Given the number researchers who ask me about access to historic Twitter data who end up disappointed to hear free access to search results are limited to the last 7 days I’m sure they will be pleased to hear about the Twitter Data Grants:
we’re introducing a pilot project we’re calling Twitter Data Grants, through which we’ll give a handful of research institutions access to our public and historical data.
This was an area I’d hoped the Library of Congress who’d have solved long ago given they were gifted the data in April 2010. Unfortunately despite the announcement in Jan 2013 that access was weeks away nothing has appeared.
It’s worth stressing that Twitter’s initial pilot will be limited to a small number of proposals, but those who do get access will have the opportunity to “collaborate with Twitter engineers and researchers”. This isn’t the first time Twitter have opened data to researchers having made data available for a Jisc funded project to analyse the London Riot and while I except Twitter end up with a handful of elite researchers/institutions hopefully the pilot will be extended.
Proposals for this pilot need to be in by 15 March. A link is included in the Introducing Twitter Data Grants page.
After my last post on ‘Thieving Feedly’, which got a lovely follow up on The Digital River, I mentioned that I’d uninstalled the Feedly Android app. That left a hole in my feed consumption ways which I think I’ve now filled. Below is a screenshot of how I’m now consuming my feeds. Those from the Google Reader good old days might recognise it. Yep if you can’t replace Google Reader then the best solution for me is to recreate it and this post outlines how I did it.
Happy New Year to you too Simon! Having worked with Twitter and Google Maps API I was aware that their terms are becoming increasingly restrictive making the environment for 3rd party services for doing this increasingly difficult. There is a solution for doing using a modification of my Twitter Archiving Google Spreadsheet (TAGS) project (the guerrilla approach so to speak). The result for #rhizo14 is here (only viewable in non-mobile app versions of Google Maps and not the current preview version) and this post outlines how it was done. ...continue reading
Gravitational collapse is the inward fall of a body due to the influence of its own gravity. [Ref]
The BBC recently ran another week of Stargazing Live where Professor Brian Cox and Dara O Briain try to educate us about the stars, the galaxies, the universes and everything else. I wasn’t intending to watch it but found myself hypnotically drawn in as the hosts and guests dangled some of the known and unknowns before us.
Perhaps whimsically I started think about the parallels between the universe and the internet. The ever expanding mass of stuff, 95% of which is made of ‘dark matter’ (the unknown entity that makes the equations balance). I’ve even done some of my own stargazing exploring the ds106 galaxy. The image below from this shows how the nebula of the interconnected blog posts, comments and tweets which form part of this open course.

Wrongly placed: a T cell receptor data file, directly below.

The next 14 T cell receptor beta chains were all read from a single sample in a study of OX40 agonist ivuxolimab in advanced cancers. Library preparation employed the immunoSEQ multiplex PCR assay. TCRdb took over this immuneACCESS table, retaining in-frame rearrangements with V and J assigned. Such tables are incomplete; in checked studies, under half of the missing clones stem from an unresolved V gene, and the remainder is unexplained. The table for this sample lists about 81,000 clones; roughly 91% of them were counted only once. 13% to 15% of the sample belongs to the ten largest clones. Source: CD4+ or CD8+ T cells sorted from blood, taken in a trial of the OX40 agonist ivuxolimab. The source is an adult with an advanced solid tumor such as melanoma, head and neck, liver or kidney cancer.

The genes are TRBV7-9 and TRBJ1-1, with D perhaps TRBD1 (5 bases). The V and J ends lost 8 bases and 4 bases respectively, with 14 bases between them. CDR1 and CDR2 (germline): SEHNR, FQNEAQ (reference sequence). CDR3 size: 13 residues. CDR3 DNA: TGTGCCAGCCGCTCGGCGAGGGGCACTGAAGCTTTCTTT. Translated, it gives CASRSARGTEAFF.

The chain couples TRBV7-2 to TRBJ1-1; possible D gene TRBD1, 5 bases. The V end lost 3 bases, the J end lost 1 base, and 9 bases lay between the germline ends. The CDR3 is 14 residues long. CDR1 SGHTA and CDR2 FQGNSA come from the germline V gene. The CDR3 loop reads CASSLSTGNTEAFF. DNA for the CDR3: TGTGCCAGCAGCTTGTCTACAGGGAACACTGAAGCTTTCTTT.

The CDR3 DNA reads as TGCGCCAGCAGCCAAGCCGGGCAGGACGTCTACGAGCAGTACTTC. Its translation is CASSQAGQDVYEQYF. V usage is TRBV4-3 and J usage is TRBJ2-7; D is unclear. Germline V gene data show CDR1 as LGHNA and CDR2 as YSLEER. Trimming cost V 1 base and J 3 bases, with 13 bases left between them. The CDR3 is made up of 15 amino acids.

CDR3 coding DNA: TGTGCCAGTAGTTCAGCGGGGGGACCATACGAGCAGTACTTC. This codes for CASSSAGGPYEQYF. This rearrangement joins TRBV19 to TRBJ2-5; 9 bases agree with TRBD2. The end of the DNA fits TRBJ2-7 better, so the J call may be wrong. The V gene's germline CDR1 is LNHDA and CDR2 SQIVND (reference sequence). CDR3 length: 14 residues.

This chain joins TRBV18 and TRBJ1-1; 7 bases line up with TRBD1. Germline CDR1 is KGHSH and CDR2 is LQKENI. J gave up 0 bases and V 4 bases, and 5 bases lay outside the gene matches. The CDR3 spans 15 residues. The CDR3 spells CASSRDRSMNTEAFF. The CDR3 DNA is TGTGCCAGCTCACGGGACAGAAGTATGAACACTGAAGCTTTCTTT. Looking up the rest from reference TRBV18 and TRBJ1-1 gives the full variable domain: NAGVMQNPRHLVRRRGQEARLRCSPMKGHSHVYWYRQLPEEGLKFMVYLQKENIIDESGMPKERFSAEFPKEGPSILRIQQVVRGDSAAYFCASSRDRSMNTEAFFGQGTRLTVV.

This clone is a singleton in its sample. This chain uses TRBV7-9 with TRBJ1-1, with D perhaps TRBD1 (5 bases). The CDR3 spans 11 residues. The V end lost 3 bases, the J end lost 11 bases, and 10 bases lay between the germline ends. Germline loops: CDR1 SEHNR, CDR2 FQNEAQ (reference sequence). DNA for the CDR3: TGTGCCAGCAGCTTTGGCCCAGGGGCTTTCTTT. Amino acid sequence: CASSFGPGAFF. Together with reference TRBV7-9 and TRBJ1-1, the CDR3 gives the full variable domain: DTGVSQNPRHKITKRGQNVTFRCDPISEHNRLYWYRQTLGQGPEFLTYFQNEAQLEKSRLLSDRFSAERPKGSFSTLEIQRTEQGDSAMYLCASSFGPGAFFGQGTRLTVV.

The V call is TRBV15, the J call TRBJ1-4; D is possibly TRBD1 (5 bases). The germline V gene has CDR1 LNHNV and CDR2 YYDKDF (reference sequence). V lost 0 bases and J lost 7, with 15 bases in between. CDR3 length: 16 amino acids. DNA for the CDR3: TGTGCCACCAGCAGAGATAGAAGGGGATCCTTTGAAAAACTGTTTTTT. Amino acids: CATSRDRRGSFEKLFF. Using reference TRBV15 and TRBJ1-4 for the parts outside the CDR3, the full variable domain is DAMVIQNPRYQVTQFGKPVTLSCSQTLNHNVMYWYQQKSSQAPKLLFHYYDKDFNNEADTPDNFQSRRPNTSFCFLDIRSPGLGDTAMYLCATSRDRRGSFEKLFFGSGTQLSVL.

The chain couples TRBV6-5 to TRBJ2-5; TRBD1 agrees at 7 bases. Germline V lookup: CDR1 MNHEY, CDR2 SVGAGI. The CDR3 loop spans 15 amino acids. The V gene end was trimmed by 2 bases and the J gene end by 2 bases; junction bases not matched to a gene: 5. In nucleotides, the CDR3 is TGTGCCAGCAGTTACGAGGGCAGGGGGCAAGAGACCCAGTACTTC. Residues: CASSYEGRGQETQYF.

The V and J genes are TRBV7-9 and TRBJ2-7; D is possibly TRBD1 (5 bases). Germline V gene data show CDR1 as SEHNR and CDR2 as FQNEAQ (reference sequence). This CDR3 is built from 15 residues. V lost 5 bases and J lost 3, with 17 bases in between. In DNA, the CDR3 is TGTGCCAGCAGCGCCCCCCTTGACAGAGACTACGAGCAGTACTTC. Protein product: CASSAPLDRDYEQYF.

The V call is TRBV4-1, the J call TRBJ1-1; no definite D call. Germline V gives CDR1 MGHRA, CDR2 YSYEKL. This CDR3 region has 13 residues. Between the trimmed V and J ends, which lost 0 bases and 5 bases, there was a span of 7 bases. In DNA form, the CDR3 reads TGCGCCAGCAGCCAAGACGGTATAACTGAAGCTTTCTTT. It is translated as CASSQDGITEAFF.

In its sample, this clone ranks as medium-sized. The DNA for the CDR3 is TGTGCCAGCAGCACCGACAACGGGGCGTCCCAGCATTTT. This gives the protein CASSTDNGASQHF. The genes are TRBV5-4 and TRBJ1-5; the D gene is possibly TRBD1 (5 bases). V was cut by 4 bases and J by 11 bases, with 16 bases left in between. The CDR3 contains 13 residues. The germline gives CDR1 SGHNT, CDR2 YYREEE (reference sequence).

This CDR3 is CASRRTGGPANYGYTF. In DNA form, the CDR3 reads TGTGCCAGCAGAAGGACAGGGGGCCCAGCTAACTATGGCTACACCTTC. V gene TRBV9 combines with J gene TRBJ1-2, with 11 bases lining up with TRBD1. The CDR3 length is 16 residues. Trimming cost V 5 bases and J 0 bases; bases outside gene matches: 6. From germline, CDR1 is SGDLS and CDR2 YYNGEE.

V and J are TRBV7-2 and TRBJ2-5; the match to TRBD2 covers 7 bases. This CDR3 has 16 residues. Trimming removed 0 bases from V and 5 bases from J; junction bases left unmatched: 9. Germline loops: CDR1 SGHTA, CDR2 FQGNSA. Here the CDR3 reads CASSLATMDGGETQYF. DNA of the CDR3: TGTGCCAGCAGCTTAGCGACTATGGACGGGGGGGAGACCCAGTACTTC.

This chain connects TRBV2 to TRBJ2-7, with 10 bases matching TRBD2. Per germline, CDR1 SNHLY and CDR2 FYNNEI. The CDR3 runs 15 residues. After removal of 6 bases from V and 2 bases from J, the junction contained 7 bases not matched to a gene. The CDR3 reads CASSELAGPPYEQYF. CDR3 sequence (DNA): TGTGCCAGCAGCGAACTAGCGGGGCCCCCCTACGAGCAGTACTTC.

Recently I’ve been seeing a number of cracks in the internet as external forces pull and push it into a shape it shouldn’t be. There are headline events like NSA hacking, ISP filtering/blocking, neutrality. In some ways equally, if not more dangerous, are the multitude or minor events, the things that don’t get headlined, the changes that go almost unnoticed. ...continue reading
Mike Caulfield has posted an interesting reflection:
Identity is now maintained on our phones. ... Our portal is our app screen. Our network isn’t Facebook or Google or Twitter. It’s the phone address book that is the union of those three imports. And on the phone we stop dreaming about “If only there was a service that integrated functions of Twitter, Gmail, and Snapchat!” Because there is a service that integrates that — your phone’s notifications screen ...continue reading
One of the themes I expect to see for 2010 is more collaborative real-time interaction web applications.
It’s been a while since I’ve done a review post but as this year has been a blur if for no one else I wanted to look at my posts from 2013. Rather than a look at everything I wanted to extract some themes and for this first review I wanted to look back at some of the work I’ve done around Google Apps Script and Google Spreadsheets/Sheets. ...continue reading
Last week I was at the MOOC Research Initiative Conference in Texas. The organisers (George Siemens, Amy Collier, Tanya Joosten and others) should stand up and take a bow for a fantastic event. I’m still digesting my thoughts from the event which was full of extremes and at times completely surreal. I leave Arlington with memories of going from being baked at 28C to –10C icestorms; memories of trekking down the freeway with some of the best minds in EdTech trying to make it back to our hotel, spending time with people I’ve long respected including a couple of hours in the company of Martin Weller and Jim Groom the result of which was: ...continue reading
A recent thought I’ve been pondering is the default closed approach to education. It’s interesting to reflect how the physical structure of the classroom with walls and doors gets replicated online with firewalls and logins. I can appreciate that in part this is needed to create a closed environment where the student feels safe and secure, but it is also has other factors like license to share copyrighted work or terms of license for learning platforms. It’s ironic that the ‘MOOC as a Service’ (MaaS/xMaaS) offering for Coursera, et al., whilst are open to register still default to a closed mode*, studying in their place under their terms. Even FutureLearn which is designed on social learning principles seems to only consider social in the system. ...continue reading